The Edamame Lesson

The first time I tried edamame was pretty mortifying. I was a young magazine editor asked to lunch with a high-end cologne company’s marketing manager to discuss their new products. The location: a midtown sushi restaurant. As soon as we sat down, the marketer asked if I wanted edamame. I didn’t know what it was, but so I wouldn’t appear too “green,” I said, “Sure, I love those.”

I was green about these green beans

I was green about these green beans

When the bowl came to the table, I reached in, grabbed a bean and, not knowing what to do with it…popped the whole pod in my mouth and started to chew. And chew. And chew.

“Oh!” the marketer said, “Geez, uh, you’re not supposed to eat the whole thing.” Then he took his edamame and popped the beans out of the rough pod shell to show me.

Not wanting to look even more silly, I pushed my charade even further. “Oh, I know that’s how most people do it,” I said (having no clue that’s how most people did it). “I just like to eat the whole thing.”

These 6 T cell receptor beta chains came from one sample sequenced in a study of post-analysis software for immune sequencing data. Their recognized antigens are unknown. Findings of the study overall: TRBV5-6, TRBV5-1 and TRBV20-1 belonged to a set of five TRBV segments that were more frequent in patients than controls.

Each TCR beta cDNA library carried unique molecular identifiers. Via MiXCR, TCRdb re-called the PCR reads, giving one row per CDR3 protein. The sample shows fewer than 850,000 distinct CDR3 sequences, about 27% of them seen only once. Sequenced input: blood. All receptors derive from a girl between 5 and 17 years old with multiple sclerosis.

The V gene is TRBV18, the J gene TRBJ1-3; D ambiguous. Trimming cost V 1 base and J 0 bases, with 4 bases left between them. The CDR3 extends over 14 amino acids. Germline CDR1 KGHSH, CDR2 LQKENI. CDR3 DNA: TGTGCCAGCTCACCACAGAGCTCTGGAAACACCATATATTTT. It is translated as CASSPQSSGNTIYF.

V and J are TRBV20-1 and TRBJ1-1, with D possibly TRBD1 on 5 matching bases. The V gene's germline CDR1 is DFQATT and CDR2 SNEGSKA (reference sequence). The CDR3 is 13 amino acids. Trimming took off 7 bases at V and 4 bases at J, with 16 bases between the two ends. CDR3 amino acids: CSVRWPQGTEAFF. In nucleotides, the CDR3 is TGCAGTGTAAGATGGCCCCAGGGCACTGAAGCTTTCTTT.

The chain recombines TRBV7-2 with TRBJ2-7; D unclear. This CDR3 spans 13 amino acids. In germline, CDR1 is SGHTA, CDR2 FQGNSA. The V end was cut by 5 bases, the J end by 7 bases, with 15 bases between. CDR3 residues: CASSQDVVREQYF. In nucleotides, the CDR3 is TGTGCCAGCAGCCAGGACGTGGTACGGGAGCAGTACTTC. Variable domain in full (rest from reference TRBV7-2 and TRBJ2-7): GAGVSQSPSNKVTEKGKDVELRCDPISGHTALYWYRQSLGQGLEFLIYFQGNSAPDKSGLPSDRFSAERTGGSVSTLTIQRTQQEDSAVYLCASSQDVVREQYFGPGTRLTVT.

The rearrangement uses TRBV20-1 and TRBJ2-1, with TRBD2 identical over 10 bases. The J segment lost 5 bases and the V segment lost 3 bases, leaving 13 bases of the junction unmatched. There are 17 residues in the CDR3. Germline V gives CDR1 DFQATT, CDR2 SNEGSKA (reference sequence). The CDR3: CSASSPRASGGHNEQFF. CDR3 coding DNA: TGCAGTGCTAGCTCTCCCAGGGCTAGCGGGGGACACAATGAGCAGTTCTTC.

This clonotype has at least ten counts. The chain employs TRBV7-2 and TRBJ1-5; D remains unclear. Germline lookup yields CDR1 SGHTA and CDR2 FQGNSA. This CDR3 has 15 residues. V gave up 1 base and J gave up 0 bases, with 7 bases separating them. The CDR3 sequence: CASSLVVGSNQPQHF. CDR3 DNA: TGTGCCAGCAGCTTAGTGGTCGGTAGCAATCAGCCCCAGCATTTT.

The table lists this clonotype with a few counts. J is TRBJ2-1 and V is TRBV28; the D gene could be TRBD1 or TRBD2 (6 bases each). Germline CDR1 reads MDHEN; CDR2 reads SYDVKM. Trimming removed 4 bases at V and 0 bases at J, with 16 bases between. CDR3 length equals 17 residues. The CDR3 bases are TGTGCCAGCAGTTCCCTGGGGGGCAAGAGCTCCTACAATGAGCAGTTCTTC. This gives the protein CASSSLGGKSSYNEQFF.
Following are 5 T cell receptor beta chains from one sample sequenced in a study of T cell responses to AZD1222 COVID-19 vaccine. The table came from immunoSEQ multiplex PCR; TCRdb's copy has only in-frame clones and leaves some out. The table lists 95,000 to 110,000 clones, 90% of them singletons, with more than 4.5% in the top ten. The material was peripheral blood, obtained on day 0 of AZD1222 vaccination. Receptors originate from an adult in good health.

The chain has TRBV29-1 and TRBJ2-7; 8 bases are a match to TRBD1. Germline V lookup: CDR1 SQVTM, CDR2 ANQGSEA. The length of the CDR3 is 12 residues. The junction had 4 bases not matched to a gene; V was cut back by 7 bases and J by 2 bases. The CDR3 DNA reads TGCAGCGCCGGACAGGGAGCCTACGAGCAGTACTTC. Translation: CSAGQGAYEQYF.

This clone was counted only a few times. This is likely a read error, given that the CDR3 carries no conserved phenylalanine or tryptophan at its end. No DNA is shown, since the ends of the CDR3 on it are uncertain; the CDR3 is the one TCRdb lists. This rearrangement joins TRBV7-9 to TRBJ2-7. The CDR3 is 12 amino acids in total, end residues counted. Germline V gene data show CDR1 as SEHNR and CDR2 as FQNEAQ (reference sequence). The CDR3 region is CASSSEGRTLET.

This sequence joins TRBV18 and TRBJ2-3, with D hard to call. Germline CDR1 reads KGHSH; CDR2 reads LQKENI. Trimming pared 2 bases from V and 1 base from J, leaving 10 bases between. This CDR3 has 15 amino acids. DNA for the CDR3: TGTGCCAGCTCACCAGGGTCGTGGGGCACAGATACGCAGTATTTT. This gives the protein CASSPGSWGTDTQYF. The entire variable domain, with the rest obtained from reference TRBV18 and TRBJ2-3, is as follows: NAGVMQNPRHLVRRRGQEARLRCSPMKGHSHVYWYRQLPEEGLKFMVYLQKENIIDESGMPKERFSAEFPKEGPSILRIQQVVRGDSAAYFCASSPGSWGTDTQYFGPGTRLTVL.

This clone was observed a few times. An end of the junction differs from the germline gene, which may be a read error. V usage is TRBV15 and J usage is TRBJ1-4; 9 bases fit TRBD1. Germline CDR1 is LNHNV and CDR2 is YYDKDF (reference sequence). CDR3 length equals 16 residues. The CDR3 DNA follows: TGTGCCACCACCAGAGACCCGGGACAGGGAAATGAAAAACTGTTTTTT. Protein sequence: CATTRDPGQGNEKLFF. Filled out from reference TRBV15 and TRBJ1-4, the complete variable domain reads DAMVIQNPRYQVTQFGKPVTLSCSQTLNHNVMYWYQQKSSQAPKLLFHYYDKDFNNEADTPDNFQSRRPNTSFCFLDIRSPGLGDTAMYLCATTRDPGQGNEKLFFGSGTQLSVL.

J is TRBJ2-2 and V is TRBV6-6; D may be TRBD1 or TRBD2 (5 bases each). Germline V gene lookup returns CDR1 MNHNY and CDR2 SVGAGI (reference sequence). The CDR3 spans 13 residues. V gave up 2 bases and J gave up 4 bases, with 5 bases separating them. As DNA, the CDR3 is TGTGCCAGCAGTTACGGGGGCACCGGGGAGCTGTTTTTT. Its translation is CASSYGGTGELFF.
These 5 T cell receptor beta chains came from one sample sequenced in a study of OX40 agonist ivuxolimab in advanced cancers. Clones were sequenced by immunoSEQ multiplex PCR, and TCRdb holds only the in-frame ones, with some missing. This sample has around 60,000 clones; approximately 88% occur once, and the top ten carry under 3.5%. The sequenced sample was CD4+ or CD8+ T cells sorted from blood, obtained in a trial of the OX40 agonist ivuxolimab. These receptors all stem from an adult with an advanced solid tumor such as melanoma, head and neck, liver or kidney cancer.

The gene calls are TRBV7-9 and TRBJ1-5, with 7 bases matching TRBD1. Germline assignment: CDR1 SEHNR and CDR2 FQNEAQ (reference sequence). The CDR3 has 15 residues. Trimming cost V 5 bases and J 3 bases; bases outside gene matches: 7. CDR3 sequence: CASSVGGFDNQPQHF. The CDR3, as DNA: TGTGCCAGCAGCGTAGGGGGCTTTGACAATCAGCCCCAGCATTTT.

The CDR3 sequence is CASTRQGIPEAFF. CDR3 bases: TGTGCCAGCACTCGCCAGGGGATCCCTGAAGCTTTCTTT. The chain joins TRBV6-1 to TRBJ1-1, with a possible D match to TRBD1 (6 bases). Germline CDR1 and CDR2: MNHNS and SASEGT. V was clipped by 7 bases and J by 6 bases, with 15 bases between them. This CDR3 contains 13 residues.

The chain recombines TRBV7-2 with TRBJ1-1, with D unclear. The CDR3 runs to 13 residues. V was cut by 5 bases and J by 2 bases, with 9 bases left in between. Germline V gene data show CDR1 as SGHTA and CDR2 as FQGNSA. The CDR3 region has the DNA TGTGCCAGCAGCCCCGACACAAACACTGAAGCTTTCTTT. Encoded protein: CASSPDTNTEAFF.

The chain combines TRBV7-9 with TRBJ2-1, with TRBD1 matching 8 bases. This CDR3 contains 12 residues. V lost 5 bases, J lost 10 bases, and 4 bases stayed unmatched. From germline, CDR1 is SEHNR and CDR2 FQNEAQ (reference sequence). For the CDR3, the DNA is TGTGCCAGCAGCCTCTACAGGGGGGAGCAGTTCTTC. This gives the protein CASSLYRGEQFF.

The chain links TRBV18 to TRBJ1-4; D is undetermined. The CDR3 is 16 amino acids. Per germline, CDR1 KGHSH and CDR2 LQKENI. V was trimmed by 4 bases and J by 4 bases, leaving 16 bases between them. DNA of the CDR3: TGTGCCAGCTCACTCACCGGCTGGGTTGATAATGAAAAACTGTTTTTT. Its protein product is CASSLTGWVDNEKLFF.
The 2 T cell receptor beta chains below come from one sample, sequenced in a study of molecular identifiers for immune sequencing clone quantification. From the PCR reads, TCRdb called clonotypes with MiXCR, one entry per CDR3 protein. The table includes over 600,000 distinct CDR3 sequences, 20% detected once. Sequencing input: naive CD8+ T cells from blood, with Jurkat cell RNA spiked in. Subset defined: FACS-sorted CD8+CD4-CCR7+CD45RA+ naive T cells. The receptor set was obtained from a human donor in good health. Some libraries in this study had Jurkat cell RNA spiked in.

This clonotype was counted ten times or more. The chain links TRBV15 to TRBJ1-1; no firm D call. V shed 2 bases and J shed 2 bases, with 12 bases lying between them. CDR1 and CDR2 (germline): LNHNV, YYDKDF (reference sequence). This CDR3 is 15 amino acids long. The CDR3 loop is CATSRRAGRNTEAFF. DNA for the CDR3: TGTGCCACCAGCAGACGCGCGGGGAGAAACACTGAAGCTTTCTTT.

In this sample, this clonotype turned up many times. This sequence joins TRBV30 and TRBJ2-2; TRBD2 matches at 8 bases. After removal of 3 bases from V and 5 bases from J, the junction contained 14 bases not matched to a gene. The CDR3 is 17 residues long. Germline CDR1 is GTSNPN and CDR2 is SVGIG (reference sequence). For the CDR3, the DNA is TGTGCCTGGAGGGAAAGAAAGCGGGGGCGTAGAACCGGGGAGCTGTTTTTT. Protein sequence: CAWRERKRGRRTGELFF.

The marketer adjusted his tie, nodded slowly and said, “Oh, wow, okay.” And then, to prove the point I’d made, I had to reach in and eat a few more edamame pods. I gnawed and chewed the pods, trying to break the stringy bits that were turning into a cud in my mouth. After getting about six more pods down, I tried to doggie paddle my way out of it and said, “You know, let me try it your way.” I popped the beans out and fell in love with edamame for the first time.

Why am I telling you this? Because a friend of mine and I were sharing lots of stories like this—most of which were about dates we’d had. And we realized that it takes growing older and wiser to teach us that pretending to know it all is a waste of time and a waste of life. Life is all about learning new things about what’s around us and who’s in front of us, and we should never, ever feel silly figuring it all out. Remember my story the next time you’re stuck in an awkward moment on your next date. Ask more questions than you answer. And, please, continue to take the beans out of the edamame pods—they’re far more edible that way.

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Big love,

Amy Signature 4